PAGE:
~ from the preface of A Christmas Carol
Having Dorothy Parker and Charles Dickens together reminds me of a cartoon that was one of my teenage favorites. I would have a hard time describing it, so I'll use Stuart Moore's description. He says:
There’s a great Roz Chast cartoon from The New Yorker called “Where Their Paths Crossed,” graphing the lives of Davy Crockett and Franz Kafka. The Kafka line has points along it labeled “Depressed kind of guy,” “Lived in Europe,” “Modern writer,” and “Thought the world had a lot of problems.” The Crockett line is made up of points like “Folk hero,” “Frontiersman,” “‘The Coonskin Congressman,’” and “Could whip his weight in wildcats.” And there’s one point where the lines cross, marked: “Liked to eat raw dough.”Dorothy Parker and Charles Dickens may be unexpected pairing, but they're kind of like chocolate chips and cookie dough. They're fun together. My poetry for today is what Parker had to say about Dickens:
By Dorothy Parker
Who call him spurious and shoddy
Shall do it o'er my lifeless body.
I heartily invite such birds
To come outside and say those words!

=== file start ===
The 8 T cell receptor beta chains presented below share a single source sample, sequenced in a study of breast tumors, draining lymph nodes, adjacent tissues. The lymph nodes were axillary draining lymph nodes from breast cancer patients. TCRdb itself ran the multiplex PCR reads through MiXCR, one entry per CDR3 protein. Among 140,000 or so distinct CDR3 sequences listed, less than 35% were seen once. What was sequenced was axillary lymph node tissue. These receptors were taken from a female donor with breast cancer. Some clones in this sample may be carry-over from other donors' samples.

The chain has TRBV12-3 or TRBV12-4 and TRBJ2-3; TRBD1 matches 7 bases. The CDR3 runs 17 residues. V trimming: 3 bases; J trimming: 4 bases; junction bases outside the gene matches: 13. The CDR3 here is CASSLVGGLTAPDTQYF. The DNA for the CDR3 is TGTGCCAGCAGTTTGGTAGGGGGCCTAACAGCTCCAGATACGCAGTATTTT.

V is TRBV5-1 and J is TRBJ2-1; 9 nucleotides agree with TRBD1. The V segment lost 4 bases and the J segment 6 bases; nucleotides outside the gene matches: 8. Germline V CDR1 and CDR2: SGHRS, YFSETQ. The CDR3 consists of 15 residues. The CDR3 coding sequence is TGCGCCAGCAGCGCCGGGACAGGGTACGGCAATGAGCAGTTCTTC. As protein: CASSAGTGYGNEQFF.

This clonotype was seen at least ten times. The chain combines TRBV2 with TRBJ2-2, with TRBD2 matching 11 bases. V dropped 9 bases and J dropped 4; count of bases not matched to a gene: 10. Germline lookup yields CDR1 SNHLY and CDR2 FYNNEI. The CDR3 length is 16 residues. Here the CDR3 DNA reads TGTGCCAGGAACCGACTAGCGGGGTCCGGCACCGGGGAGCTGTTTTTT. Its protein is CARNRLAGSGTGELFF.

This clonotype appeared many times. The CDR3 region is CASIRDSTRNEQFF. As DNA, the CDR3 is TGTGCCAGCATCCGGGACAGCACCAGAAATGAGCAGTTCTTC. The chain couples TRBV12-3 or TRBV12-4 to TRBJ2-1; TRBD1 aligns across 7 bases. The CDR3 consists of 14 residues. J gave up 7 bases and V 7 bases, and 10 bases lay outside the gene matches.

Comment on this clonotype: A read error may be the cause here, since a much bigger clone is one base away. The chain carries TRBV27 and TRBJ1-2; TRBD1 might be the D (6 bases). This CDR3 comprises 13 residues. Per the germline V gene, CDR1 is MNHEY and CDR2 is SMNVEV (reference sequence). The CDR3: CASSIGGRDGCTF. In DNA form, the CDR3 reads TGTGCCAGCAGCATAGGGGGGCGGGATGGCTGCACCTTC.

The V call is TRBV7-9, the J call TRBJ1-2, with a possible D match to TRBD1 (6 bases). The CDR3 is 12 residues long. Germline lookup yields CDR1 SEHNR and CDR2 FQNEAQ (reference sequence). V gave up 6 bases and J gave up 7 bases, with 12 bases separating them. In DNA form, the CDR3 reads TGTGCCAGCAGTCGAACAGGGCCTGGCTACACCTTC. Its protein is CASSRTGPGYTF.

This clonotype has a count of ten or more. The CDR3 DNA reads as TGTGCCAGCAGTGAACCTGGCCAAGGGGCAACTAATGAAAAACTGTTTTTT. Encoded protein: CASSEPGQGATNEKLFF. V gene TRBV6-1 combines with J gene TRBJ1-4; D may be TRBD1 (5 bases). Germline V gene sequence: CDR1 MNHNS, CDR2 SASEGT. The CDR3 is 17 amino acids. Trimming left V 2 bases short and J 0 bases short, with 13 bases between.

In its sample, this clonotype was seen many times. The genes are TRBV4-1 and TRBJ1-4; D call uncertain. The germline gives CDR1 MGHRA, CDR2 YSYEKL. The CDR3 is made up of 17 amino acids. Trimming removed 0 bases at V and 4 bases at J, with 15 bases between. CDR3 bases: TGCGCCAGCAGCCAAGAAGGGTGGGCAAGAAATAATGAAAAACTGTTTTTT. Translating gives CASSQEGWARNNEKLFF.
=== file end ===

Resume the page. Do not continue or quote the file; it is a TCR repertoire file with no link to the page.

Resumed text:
Dickens and Parker Links:
* David Perdue's Charles Dicken's page points out that The Internet Movie Database lists over 200 films made from Dickens' works!
* Victorian Web has articles about Dickens' novels from the point of view of political history, economic contexts, science, imagery, gender, religion, and more.
The top four Parker links are videos:
* Jane Learmouth does a nice job with Parker's Unfortunate Coincidence
* Shaken and Stirred: A Tribute to Dorothy Parker
* Tallulah Bankhead reciting Sentiment by Dorothy Parker
* A clip from Mrs Parker and the Vicious Circle (Dorothy reciting Resume)
* Dorothy Parker gifts
* The title of this post is a Dorothy Parker quote, natch.
I made the Dickens quote picture, and Philip V. Allingham scanned the John Leech illustration from Dickens' A Christmas Carol which is at the top.
As long as we are making curious connections, here's a quote I read yesterday that reminded me of Ms. Parker: "I do not want people to be very agreeable, as it saves me the trouble of liking them a great deal."
Know who said it?
This week's Poetry Friday round-up is at The Poem Farm.